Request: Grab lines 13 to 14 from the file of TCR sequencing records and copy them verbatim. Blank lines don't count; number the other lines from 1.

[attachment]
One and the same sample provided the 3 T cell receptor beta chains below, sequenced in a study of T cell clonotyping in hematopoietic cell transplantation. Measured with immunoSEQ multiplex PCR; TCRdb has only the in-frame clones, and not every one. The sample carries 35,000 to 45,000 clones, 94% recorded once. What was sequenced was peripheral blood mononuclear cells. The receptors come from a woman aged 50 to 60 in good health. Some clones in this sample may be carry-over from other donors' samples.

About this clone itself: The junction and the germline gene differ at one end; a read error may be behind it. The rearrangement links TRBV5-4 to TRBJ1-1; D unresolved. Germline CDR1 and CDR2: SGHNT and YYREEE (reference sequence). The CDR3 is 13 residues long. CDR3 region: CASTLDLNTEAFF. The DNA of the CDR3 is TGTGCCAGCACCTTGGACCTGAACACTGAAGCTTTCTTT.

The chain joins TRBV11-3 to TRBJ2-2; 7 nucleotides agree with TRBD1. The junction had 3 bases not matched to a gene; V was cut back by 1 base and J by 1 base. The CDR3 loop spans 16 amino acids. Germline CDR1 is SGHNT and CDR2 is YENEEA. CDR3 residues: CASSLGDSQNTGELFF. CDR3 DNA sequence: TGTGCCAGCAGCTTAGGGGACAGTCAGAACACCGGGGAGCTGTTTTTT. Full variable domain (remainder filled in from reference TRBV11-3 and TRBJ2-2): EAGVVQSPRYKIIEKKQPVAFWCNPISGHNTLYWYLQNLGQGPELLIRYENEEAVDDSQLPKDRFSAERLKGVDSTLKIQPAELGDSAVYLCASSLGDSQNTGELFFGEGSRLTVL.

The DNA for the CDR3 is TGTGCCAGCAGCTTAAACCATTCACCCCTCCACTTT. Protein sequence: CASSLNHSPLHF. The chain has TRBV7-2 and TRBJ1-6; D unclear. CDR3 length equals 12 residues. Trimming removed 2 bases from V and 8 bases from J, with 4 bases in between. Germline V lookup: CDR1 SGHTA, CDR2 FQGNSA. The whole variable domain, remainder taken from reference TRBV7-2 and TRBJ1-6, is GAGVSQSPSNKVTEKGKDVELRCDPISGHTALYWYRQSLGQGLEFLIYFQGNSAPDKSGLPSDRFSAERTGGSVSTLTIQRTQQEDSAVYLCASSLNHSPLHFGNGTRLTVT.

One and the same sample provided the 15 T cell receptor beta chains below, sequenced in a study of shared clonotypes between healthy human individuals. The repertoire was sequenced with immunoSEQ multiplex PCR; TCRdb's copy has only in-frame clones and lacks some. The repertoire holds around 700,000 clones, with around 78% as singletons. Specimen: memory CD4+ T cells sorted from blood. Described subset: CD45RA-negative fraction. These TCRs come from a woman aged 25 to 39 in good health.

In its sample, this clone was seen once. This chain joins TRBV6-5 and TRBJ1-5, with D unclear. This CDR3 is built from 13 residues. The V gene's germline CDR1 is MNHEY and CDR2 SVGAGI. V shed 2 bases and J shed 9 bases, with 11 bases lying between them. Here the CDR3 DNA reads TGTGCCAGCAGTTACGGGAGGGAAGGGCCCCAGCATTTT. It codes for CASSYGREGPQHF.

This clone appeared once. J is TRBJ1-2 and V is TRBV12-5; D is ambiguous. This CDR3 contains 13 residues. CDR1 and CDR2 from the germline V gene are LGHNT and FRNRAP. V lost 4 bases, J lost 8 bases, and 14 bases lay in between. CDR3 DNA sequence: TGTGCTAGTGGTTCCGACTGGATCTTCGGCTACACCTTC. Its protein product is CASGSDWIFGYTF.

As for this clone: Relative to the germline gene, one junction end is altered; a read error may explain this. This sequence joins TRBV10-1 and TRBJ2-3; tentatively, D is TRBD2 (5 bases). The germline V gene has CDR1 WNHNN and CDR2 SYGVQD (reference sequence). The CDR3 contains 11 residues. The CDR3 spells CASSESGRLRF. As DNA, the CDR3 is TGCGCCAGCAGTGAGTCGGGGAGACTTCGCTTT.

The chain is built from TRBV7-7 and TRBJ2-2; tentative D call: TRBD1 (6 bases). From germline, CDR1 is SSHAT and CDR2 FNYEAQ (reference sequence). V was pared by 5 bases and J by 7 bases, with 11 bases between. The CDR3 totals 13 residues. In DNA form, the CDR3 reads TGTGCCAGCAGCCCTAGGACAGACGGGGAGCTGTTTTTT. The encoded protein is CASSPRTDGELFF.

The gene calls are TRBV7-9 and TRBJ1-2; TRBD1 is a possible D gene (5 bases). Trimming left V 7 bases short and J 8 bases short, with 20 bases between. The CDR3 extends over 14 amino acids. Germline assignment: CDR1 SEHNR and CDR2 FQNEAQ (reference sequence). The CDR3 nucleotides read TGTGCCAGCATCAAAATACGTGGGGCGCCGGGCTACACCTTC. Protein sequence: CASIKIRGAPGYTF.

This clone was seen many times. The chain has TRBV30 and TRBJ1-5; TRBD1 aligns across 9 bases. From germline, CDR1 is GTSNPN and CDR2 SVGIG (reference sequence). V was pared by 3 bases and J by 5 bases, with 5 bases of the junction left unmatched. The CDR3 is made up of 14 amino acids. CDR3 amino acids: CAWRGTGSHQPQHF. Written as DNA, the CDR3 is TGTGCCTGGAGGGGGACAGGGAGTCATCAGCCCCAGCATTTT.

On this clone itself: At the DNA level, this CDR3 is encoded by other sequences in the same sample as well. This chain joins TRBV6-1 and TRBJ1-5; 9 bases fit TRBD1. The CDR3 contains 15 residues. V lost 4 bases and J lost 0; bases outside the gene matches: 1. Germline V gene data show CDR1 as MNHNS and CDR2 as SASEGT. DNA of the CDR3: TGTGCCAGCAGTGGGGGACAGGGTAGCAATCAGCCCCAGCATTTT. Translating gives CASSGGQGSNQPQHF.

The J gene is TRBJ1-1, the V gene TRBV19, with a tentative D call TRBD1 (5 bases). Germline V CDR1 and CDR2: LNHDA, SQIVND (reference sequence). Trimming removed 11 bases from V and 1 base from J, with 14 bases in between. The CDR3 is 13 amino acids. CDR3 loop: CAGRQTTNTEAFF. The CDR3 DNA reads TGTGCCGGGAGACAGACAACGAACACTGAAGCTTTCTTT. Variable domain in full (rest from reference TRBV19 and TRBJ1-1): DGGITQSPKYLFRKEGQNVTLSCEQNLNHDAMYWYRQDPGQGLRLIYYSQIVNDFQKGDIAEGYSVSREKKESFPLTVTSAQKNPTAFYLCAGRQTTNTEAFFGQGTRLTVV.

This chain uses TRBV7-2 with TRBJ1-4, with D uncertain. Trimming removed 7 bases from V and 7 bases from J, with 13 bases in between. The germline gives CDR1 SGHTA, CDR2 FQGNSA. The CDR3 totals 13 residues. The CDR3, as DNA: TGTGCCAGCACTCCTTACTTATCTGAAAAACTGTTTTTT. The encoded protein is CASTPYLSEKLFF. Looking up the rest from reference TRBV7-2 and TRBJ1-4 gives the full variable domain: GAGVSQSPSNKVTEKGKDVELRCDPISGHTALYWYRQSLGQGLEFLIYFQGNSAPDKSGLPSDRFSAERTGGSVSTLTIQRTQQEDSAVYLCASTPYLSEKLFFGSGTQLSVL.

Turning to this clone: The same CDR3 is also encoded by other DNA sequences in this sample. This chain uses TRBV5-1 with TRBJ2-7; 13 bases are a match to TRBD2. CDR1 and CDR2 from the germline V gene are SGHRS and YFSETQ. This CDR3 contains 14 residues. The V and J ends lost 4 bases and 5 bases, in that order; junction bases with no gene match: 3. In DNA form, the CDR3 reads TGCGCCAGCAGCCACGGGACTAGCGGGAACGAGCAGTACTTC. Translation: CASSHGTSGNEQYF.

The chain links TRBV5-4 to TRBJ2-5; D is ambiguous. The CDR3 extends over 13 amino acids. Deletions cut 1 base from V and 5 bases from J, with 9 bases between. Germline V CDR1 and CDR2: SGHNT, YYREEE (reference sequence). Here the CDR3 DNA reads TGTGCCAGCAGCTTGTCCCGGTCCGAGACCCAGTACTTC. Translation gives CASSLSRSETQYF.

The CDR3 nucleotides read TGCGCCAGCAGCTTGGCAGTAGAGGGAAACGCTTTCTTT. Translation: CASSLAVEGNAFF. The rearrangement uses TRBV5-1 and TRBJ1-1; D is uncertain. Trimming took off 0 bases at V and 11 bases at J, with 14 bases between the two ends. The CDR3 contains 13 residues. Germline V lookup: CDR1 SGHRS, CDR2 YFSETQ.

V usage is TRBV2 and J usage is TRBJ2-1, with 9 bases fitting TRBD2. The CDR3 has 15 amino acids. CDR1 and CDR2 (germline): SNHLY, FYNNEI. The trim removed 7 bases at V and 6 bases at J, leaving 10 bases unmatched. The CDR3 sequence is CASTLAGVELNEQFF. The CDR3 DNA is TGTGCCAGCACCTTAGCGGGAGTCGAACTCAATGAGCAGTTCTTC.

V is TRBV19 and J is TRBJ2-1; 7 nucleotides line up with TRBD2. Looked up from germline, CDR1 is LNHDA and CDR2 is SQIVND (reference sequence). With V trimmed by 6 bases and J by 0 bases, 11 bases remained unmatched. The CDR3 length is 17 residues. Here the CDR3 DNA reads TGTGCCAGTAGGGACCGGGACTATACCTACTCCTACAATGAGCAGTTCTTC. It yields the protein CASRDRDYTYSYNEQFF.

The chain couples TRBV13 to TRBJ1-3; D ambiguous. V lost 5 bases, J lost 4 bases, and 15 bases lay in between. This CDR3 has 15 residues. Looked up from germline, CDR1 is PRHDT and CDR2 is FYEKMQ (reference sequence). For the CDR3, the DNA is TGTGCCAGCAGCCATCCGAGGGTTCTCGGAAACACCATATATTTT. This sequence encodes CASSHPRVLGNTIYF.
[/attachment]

The J gene is TRBJ1-1, the V gene TRBV19, with a tentative D call TRBD1 (5 bases). Germline V CDR1 and CDR2: LNHDA, SQIVND (reference sequence). Trimming removed 11 bases from V and 1 base from J, with 14 bases in between. The CDR3 is 13 amino acids. CDR3 loop: CAGRQTTNTEAFF. The CDR3 DNA reads TGTGCCGGGAGACAGACAACGAACACTGAAGCTTTCTTT. Variable domain in full (rest from reference TRBV19 and TRBJ1-1): DGGITQSPKYLFRKEGQNVTLSCEQNLNHDAMYWYRQDPGQGLRLIYYSQIVNDFQKGDIAEGYSVSREKKESFPLTVTSAQKNPTAFYLCAGRQTTNTEAFFGQGTRLTVV.

This chain uses TRBV7-2 with TRBJ1-4, with D uncertain. Trimming removed 7 bases from V and 7 bases from J, with 13 bases in between. The germline gives CDR1 SGHTA, CDR2 FQGNSA. The CDR3 totals 13 residues. The CDR3, as DNA: TGTGCCAGCACTCCTTACTTATCTGAAAAACTGTTTTTT. The encoded protein is CASTPYLSEKLFF. Looking up the rest from reference TRBV7-2 and TRBJ1-4 gives the full variable domain: GAGVSQSPSNKVTEKGKDVELRCDPISGHTALYWYRQSLGQGLEFLIYFQGNSAPDKSGLPSDRFSAERTGGSVSTLTIQRTQQEDSAVYLCASTPYLSEKLFFGSGTQLSVL.